Just as the battle against loshon hara and araiyos begins with our children, so should the effort to develop their sense of honesty. We have long recognized the importance of "Chanoch l'naar al pi darcho gam ki yazkin lo yosur mimeno." Educate the child according to his way; also when he is old he will not turn from it. "Yankusa klilah devarda." Youth is a crown of roses. As a neiur cholak, a clean slate, a child is totally receptive to learning a Torah value system; it is our duty to fully utilize this opportunity.

When I was a child in Yeshiva, I don't remember there being a great emphasis on honesty – that is, until I became a talmid of HaGaon Rav Avrohom Pam, shlita. I can still vividly remember him telling the story about Rav Yisroel Salanter and the shochet. A shochet once told Rav Salanter that he was giving up schechita because he just couldn't bear the awesome responsibility – the risk that he might cause others to transgress the issurim of eating improperly slaughtered meat. "What will you do instead?" asked Rav Salanter. "I plan to begin a career in business," said the shochet. "Business?" asked Rav Salanter incredulously, "Business involves more potential issurim than schechita and they are less widely known. It is a far greater risk."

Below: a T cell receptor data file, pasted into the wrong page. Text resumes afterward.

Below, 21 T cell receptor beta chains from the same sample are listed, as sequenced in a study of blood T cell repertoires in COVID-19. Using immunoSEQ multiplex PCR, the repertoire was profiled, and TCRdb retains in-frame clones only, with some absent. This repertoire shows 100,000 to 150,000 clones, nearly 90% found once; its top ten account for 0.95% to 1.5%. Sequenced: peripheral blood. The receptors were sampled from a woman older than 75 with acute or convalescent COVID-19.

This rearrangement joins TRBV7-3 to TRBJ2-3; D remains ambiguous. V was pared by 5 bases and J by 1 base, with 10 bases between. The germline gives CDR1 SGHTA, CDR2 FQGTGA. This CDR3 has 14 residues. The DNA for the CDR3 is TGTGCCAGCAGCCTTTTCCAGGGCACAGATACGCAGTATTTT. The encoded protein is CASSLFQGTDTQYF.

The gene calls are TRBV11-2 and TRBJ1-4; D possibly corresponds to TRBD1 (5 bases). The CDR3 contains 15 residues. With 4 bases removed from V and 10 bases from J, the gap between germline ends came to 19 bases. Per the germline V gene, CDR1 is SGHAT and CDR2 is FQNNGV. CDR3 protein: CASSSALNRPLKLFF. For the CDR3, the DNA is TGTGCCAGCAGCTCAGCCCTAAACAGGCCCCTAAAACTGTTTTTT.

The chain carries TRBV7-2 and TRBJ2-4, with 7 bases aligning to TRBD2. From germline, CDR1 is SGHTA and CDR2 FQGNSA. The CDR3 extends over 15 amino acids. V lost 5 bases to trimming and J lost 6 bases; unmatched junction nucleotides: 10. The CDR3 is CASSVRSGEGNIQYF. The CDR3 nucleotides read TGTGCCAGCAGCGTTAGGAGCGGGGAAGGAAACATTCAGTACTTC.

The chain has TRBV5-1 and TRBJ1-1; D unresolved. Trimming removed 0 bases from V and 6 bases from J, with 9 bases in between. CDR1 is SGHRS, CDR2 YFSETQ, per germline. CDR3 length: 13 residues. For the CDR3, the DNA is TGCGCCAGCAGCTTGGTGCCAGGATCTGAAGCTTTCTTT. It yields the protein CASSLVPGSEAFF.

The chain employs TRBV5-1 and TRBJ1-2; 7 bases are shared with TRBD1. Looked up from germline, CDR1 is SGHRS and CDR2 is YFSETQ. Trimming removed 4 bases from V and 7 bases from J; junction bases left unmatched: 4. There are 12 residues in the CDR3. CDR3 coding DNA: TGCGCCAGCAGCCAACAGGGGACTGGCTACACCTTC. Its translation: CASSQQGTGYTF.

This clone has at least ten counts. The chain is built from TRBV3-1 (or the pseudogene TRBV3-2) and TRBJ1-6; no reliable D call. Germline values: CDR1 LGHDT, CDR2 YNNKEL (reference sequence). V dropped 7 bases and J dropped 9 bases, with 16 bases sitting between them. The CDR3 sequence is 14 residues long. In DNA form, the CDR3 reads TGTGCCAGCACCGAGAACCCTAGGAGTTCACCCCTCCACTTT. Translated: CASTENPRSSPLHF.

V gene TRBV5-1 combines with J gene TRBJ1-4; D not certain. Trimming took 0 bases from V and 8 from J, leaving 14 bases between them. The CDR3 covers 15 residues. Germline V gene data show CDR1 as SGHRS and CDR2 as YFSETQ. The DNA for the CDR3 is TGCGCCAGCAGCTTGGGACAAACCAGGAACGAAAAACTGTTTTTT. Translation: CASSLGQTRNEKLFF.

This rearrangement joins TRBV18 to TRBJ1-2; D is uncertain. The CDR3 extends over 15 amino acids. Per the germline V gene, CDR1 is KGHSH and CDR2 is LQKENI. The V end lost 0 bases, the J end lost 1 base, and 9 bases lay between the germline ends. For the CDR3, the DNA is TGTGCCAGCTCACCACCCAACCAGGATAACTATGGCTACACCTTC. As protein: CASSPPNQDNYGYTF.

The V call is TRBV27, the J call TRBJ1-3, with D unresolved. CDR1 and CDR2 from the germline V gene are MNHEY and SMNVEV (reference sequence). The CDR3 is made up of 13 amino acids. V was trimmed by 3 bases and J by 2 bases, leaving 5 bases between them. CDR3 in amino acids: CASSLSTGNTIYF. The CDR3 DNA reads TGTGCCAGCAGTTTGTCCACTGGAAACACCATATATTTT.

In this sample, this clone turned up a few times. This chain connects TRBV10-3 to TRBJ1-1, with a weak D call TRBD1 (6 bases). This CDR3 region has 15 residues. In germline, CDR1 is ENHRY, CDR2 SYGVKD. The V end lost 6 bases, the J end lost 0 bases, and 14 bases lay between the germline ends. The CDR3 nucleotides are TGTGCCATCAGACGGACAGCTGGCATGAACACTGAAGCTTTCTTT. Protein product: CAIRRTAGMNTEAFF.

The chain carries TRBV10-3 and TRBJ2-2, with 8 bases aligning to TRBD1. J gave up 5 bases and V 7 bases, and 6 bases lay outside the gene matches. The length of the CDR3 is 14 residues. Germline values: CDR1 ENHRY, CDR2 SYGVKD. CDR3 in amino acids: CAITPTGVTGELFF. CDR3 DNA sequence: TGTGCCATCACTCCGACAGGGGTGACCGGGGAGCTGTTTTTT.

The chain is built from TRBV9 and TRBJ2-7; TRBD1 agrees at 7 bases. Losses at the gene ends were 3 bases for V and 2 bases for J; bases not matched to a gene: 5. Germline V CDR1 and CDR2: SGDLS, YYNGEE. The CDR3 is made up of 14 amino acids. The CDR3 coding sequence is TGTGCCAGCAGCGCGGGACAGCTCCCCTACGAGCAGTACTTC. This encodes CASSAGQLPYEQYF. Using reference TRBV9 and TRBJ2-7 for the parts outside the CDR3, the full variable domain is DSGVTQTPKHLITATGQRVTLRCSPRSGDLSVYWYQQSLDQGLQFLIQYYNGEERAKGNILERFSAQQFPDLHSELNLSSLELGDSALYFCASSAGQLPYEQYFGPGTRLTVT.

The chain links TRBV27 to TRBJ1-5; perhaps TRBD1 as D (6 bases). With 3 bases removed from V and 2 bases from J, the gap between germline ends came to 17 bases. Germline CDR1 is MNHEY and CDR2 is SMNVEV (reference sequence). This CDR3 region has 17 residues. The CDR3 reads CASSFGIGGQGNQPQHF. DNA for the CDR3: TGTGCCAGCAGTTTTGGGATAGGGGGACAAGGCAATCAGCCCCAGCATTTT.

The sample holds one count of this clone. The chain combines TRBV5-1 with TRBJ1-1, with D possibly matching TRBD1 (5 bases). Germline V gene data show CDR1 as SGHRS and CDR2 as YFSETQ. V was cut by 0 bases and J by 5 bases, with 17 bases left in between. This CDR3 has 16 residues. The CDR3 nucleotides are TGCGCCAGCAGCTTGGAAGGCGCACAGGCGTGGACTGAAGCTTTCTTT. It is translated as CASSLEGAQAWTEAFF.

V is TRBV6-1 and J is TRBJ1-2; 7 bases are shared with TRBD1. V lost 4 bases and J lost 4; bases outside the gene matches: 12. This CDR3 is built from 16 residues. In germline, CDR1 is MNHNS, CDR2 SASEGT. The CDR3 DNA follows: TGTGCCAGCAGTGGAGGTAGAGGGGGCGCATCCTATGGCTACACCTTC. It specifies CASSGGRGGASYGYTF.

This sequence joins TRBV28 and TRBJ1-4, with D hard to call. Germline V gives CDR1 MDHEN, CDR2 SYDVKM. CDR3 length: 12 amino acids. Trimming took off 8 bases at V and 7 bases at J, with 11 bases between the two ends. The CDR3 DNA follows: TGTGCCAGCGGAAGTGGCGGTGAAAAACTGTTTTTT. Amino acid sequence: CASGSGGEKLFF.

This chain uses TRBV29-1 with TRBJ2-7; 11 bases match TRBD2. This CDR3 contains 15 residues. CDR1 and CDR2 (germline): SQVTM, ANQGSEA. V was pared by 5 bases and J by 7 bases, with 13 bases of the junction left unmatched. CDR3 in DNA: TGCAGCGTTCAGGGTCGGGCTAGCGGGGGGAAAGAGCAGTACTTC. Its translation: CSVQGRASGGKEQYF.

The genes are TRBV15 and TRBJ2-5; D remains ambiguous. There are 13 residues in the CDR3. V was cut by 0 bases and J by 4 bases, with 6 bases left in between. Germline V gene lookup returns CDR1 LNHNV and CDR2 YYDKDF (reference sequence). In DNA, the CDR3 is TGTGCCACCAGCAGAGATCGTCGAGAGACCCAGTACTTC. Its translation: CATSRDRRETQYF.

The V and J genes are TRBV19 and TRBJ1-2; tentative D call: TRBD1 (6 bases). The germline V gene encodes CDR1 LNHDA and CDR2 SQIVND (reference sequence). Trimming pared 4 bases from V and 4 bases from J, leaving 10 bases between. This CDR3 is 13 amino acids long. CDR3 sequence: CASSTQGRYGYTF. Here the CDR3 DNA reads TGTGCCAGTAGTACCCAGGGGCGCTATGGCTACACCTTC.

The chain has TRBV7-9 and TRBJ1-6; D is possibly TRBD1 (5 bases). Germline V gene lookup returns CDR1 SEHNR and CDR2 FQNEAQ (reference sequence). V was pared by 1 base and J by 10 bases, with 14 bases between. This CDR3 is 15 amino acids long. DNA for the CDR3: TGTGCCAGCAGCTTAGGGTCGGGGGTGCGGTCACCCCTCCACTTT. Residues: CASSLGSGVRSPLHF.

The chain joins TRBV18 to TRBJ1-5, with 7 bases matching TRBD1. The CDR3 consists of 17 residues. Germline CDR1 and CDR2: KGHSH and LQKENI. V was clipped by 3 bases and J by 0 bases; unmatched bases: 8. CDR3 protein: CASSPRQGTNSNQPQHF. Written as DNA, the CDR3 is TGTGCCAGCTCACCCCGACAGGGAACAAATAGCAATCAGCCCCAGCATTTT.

When I was about to embark on a year of study in Eretz Yisroel, I had two transportation options. A Rosh Yeshiva told me that a regular ticket would cost a little over $300; one provided through a loan from the Jewish Agency would cost about $600. The Jewish Agency, however, did not always collect on their loans, so it could end up as a free ticket. I presented the two choices to Rav Pam. He said, "I don't understand. A loan is a loan even if they don't ask you for the money back. You still must repay it. You should definitely choose the first option."